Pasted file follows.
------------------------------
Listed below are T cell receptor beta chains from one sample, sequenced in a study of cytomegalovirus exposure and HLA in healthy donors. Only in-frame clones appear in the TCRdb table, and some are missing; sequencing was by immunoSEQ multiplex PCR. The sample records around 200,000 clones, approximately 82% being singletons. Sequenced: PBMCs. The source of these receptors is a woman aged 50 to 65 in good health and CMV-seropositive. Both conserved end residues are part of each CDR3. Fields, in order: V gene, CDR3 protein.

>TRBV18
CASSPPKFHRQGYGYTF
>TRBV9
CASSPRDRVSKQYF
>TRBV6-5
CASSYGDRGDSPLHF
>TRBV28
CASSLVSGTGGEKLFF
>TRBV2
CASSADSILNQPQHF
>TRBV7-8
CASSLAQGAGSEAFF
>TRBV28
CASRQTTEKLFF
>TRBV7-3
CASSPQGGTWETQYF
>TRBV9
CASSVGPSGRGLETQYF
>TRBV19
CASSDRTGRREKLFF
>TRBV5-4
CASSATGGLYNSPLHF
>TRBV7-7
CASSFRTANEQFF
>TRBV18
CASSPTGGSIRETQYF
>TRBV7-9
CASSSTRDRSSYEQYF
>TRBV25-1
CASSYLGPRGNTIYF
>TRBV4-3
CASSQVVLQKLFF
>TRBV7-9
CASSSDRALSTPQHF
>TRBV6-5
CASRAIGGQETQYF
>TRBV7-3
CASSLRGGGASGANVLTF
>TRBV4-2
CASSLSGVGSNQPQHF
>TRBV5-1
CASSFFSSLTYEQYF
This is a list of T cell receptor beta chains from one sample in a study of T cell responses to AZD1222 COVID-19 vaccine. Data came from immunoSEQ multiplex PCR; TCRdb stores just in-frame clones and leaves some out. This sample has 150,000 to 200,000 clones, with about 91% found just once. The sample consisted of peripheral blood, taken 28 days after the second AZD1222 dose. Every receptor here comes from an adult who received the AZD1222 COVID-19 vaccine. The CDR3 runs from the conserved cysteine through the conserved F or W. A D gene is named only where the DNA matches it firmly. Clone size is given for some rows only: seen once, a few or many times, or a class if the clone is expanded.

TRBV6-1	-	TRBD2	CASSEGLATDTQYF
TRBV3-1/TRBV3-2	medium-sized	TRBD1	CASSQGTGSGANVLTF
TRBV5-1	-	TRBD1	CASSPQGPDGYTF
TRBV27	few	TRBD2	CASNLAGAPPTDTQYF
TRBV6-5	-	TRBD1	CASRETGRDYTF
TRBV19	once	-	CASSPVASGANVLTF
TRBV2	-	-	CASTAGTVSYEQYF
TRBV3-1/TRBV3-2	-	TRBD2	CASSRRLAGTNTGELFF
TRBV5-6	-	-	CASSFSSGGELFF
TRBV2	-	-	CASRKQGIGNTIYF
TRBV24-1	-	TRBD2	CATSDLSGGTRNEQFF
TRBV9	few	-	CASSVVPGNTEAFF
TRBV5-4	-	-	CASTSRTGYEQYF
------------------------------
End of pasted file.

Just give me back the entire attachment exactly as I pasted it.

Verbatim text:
Listed below are T cell receptor beta chains from one sample, sequenced in a study of cytomegalovirus exposure and HLA in healthy donors. Only in-frame clones appear in the TCRdb table, and some are missing; sequencing was by immunoSEQ multiplex PCR. The sample records around 200,000 clones, approximately 82% being singletons. Sequenced: PBMCs. The source of these receptors is a woman aged 50 to 65 in good health and CMV-seropositive. Both conserved end residues are part of each CDR3. Fields, in order: V gene, CDR3 protein.

>TRBV18
CASSPPKFHRQGYGYTF
>TRBV9
CASSPRDRVSKQYF
>TRBV6-5
CASSYGDRGDSPLHF
>TRBV28
CASSLVSGTGGEKLFF
>TRBV2
CASSADSILNQPQHF
>TRBV7-8
CASSLAQGAGSEAFF
>TRBV28
CASRQTTEKLFF
>TRBV7-3
CASSPQGGTWETQYF
>TRBV9
CASSVGPSGRGLETQYF
>TRBV19
CASSDRTGRREKLFF
>TRBV5-4
CASSATGGLYNSPLHF
>TRBV7-7
CASSFRTANEQFF
>TRBV18
CASSPTGGSIRETQYF
>TRBV7-9
CASSSTRDRSSYEQYF
>TRBV25-1
CASSYLGPRGNTIYF
>TRBV4-3
CASSQVVLQKLFF
>TRBV7-9
CASSSDRALSTPQHF
>TRBV6-5
CASRAIGGQETQYF
>TRBV7-3
CASSLRGGGASGANVLTF
>TRBV4-2
CASSLSGVGSNQPQHF
>TRBV5-1
CASSFFSSLTYEQYF
This is a list of T cell receptor beta chains from one sample in a study of T cell responses to AZD1222 COVID-19 vaccine. Data came from immunoSEQ multiplex PCR; TCRdb stores just in-frame clones and leaves some out. This sample has 150,000 to 200,000 clones, with about 91% found just once. The sample consisted of peripheral blood, taken 28 days after the second AZD1222 dose. Every receptor here comes from an adult who received the AZD1222 COVID-19 vaccine. The CDR3 runs from the conserved cysteine through the conserved F or W. A D gene is named only where the DNA matches it firmly. Clone size is given for some rows only: seen once, a few or many times, or a class if the clone is expanded.

TRBV6-1	-	TRBD2	CASSEGLATDTQYF
TRBV3-1/TRBV3-2	medium-sized	TRBD1	CASSQGTGSGANVLTF
TRBV5-1	-	TRBD1	CASSPQGPDGYTF
TRBV27	few	TRBD2	CASNLAGAPPTDTQYF
TRBV6-5	-	TRBD1	CASRETGRDYTF
TRBV19	once	-	CASSPVASGANVLTF
TRBV2	-	-	CASTAGTVSYEQYF
TRBV3-1/TRBV3-2	-	TRBD2	CASSRRLAGTNTGELFF
TRBV5-6	-	-	CASSFSSGGELFF
TRBV2	-	-	CASRKQGIGNTIYF
TRBV24-1	-	TRBD2	CATSDLSGGTRNEQFF
TRBV9	few	-	CASSVVPGNTEAFF
TRBV5-4	-	-	CASTSRTGYEQYF